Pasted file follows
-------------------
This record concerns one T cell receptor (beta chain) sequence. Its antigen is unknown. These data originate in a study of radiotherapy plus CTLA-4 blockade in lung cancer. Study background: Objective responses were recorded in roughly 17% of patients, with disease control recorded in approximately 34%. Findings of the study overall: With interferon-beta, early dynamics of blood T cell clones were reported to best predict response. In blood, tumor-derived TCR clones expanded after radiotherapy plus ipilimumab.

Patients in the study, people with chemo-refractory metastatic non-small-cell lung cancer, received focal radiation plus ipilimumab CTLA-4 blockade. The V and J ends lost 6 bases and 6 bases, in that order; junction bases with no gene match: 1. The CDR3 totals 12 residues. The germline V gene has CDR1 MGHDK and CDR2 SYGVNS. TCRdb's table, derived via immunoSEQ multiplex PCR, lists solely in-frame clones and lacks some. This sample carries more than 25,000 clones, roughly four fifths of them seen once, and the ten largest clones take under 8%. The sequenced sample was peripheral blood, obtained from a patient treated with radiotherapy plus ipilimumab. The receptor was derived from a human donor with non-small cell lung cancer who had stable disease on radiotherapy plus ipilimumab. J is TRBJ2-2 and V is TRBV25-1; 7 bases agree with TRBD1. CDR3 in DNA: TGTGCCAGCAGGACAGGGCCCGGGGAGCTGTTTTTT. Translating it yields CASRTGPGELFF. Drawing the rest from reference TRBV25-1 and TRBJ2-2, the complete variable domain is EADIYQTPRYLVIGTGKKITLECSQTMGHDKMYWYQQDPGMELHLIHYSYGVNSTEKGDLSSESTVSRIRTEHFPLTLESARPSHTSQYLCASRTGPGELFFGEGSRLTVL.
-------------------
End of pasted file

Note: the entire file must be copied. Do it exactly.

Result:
This record concerns one T cell receptor (beta chain) sequence. Its antigen is unknown. These data originate in a study of radiotherapy plus CTLA-4 blockade in lung cancer. Study background: Objective responses were recorded in roughly 17% of patients, with disease control recorded in approximately 34%. Findings of the study overall: With interferon-beta, early dynamics of blood T cell clones were reported to best predict response. In blood, tumor-derived TCR clones expanded after radiotherapy plus ipilimumab.

Patients in the study, people with chemo-refractory metastatic non-small-cell lung cancer, received focal radiation plus ipilimumab CTLA-4 blockade. The V and J ends lost 6 bases and 6 bases, in that order; junction bases with no gene match: 1. The CDR3 totals 12 residues. The germline V gene has CDR1 MGHDK and CDR2 SYGVNS. TCRdb's table, derived via immunoSEQ multiplex PCR, lists solely in-frame clones and lacks some. This sample carries more than 25,000 clones, roughly four fifths of them seen once, and the ten largest clones take under 8%. The sequenced sample was peripheral blood, obtained from a patient treated with radiotherapy plus ipilimumab. The receptor was derived from a human donor with non-small cell lung cancer who had stable disease on radiotherapy plus ipilimumab. J is TRBJ2-2 and V is TRBV25-1; 7 bases agree with TRBD1. CDR3 in DNA: TGTGCCAGCAGGACAGGGCCCGGGGAGCTGTTTTTT. Translating it yields CASRTGPGELFF. Drawing the rest from reference TRBV25-1 and TRBJ2-2, the complete variable domain is EADIYQTPRYLVIGTGKKITLECSQTMGHDKMYWYQQDPGMELHLIHYSYGVNSTEKGDLSSESTVSRIRTEHFPLTLESARPSHTSQYLCASRTGPGELFFGEGSRLTVL.